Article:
Watch this rocket ‘eat’ its own body for fuel

The Ouroboros-3 prototype is an autophage rocket engine designed for a fiery demise.
GIF of Ouroboros-3 test rocket igniting
Ouroboros-3 uses its own plastic fuselage as propellant. University of Glasgow

As satellite constellations and space junk continue crowding orbital zones above Earth, researchers are searching for ways to prevent adding to the growing problem. According to one team of researchers, one solution may involve using the physical rocket to fuel its own launch.

Collaborators from the University of Glasgow say they have debuted the first successful, unsupported autophage (Latin for “self-eating”) rocket engine prototype. Revealed earlier this week during the American Institute of Aeronautics and Astronautics SciTech Forum, the Ouroboros-3—named after the ancient Egyptian symbol of a snake eating its own tail—utilizes its own body as an additional fuel source. In a video of the tests, the Ouroboros-3 can be seen shrinking in length as its body is burned away during a simulated launch.

Today’s conventional rocketry stores its fuel in separate stages that are ejected once depleted, either to burn up during atmospheric re-entry or to become yet another piece of orbital space junk. Ouroboros-3 leaves very little trace once it completes its duties, given that it would only be tasked with launching and delivering a small, unpiloted payload into orbit.

After a first ignition using a main propellant composed of gaseous oxygen and liquid propane, Ouroboros-3’s high-density polyethylene plastic tubing encasement subsequently adds to the propulsion as the rocket continues its burn. Much like a candlestick flame consuming its wax, the case provided as much as one-fifth the total necessary propellant. In test-firings, Ouroboros-3 generated as much as 100 newtons of thrust.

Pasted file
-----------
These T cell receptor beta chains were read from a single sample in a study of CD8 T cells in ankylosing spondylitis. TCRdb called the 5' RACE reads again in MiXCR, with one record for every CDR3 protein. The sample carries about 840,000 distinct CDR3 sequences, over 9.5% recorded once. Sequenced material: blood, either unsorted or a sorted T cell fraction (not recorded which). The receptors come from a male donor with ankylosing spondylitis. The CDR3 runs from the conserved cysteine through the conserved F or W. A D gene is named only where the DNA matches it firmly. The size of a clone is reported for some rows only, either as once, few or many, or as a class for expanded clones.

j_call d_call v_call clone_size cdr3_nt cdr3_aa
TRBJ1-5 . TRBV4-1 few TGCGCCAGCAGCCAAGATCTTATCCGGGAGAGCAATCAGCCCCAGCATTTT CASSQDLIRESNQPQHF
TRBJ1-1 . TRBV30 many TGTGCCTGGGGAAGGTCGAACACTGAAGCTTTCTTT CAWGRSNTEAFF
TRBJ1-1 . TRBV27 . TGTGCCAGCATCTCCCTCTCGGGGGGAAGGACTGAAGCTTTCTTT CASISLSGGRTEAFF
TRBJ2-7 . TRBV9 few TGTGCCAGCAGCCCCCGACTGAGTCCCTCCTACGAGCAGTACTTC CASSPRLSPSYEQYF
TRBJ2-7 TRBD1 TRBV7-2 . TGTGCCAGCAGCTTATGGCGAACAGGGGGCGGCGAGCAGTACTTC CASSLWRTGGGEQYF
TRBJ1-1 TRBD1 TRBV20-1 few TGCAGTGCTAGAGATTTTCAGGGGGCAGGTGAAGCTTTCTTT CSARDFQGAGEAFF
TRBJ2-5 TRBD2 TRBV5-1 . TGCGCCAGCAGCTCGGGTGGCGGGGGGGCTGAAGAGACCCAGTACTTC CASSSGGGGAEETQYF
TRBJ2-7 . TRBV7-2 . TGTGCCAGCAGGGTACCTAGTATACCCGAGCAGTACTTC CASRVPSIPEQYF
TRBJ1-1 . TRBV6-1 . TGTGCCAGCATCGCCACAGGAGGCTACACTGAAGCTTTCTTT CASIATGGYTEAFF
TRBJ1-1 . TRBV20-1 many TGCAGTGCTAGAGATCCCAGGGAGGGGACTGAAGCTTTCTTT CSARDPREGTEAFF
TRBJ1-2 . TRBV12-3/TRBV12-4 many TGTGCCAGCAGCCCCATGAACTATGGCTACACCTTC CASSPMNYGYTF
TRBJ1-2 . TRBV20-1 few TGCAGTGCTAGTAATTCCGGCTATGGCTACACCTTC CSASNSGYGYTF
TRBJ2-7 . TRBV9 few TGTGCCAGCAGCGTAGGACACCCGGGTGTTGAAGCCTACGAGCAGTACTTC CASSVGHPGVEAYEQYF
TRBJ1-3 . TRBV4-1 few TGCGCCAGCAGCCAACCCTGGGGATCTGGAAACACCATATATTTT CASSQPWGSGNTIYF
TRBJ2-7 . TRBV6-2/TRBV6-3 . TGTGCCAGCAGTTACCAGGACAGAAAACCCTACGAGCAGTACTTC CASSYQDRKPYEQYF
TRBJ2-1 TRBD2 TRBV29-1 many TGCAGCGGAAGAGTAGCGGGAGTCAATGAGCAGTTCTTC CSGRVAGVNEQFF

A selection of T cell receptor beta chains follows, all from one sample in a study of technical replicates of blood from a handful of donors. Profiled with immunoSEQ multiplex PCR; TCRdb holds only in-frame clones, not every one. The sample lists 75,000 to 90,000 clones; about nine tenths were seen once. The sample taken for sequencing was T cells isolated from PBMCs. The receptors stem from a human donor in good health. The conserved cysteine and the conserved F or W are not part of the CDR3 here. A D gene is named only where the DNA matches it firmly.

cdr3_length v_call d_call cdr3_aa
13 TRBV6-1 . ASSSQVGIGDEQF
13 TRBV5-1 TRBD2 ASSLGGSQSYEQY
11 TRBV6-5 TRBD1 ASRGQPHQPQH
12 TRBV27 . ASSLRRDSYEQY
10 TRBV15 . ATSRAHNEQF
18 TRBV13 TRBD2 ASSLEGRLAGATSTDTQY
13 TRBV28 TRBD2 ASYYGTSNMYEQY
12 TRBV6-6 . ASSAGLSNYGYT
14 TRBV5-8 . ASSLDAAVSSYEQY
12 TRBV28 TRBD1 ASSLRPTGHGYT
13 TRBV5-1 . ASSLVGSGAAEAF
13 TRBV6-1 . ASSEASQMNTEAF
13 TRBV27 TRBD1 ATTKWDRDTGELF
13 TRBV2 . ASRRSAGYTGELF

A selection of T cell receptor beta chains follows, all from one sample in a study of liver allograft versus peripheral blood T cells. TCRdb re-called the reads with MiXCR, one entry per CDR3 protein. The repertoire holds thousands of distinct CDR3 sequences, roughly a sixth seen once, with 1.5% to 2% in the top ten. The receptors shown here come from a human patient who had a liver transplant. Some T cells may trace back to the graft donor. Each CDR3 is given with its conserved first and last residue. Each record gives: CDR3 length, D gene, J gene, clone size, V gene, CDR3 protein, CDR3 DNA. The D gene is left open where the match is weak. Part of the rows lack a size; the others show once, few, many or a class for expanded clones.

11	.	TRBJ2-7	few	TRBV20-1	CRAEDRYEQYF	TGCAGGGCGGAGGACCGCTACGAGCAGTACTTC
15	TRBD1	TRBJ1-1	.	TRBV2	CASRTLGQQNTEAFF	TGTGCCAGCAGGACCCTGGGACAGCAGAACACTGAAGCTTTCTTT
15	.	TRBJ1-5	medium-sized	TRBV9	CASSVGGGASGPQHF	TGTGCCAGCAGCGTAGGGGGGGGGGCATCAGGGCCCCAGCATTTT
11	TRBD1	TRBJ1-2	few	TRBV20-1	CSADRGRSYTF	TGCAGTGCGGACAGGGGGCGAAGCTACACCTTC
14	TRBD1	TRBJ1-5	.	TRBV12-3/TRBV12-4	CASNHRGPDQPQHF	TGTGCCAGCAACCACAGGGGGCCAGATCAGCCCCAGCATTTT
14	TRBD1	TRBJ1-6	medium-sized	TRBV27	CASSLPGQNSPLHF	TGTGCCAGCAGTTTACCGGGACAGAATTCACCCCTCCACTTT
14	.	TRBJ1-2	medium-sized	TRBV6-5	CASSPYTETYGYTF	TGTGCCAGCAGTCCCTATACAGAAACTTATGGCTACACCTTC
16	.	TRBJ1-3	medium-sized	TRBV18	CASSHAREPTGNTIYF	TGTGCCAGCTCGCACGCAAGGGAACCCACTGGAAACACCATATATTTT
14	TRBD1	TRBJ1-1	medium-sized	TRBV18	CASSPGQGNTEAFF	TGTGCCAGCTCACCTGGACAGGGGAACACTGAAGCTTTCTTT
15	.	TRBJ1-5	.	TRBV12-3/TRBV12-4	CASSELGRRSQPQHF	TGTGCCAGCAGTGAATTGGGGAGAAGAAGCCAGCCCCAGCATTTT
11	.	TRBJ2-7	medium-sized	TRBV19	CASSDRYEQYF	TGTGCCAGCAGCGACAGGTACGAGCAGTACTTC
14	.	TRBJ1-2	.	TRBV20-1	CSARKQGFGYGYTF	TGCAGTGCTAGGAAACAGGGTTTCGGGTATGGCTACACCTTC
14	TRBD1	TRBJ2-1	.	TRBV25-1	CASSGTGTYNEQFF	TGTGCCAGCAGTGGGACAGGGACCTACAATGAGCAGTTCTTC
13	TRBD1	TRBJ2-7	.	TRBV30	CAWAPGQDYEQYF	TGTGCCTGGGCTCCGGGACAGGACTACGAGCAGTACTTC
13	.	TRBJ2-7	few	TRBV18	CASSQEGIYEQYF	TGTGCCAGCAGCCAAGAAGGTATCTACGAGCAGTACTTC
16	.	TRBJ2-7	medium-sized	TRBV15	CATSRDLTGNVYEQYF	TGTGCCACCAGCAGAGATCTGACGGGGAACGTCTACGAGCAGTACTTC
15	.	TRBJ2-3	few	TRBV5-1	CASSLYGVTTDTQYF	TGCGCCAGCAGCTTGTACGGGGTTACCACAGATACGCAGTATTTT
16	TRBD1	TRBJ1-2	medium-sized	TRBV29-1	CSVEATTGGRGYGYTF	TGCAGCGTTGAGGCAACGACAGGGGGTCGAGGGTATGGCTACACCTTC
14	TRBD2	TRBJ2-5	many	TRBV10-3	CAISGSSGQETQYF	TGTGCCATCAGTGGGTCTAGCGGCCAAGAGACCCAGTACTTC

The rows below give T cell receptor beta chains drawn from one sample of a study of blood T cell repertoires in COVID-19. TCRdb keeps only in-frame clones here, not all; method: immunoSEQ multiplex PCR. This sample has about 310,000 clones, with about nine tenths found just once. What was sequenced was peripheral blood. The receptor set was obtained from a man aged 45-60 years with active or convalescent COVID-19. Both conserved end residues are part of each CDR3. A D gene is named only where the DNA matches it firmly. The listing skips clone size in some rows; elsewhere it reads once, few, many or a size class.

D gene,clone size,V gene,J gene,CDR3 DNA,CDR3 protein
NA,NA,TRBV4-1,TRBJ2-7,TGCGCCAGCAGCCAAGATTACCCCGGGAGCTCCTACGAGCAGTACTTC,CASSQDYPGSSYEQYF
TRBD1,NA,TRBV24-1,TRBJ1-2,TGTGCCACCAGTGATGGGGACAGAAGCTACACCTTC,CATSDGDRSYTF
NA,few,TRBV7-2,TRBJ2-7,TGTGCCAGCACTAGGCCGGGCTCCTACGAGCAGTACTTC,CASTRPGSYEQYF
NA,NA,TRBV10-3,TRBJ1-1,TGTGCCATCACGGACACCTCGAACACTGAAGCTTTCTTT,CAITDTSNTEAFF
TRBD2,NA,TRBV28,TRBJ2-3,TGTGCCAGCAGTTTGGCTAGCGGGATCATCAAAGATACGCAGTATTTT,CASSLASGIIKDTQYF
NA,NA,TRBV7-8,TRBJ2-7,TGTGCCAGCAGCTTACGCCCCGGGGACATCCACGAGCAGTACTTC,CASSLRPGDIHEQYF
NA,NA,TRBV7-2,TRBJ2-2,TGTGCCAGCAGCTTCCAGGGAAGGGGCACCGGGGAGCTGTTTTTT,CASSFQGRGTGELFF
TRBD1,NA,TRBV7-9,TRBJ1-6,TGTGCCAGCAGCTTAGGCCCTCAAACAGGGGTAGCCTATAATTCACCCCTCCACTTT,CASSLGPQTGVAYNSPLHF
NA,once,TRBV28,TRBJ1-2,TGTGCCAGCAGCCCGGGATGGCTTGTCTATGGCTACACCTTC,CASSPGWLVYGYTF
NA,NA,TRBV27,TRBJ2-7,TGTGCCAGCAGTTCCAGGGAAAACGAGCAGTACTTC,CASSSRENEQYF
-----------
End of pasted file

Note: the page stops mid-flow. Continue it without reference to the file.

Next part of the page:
“A conventional rocket’s structure makes up between five and 12 percent of its total mass. Our tests show that the Ouroboros-3 can burn a very similar amount of its own structural mass as propellant,” University of Glasgow engineering professor and project lead Patrick Harkness said in a statement earlier this week. “If we could make at least some of that mass available for payload instead, it would be a compelling prospect for future rocket designs.”

Subsequent tests also demonstrated how the team can control their autophage rocket’s burn, allowing it to restart, pulse in an on/off pattern, or be throttled.

“These results are a foundational step on the way to developing a fully-functional autophage rocket engine,” Harkness continued.

[Related: The FCC just dished out their first space junk fine.]

Although still an early prototype, the team hopes to scale future iterations of Ouroboros-3 enough to support the delivery of payloads, such as nanosatellites, into orbit without further cluttering the atmosphere. Speaking with Gizmodo on Thursday, Harkness intends to strengthen their autophage rocket by around two orders of magnitude—any more than that is probably unnecessary, since deliveries will likely be restricted to comparatively small payloads.

Still, autophage rockets could one day provide the space industry with an alternative to existing designs’ costly, cluttering problems. And besides, anything that helps avoid instigating a Kessler cascade is certainly good news.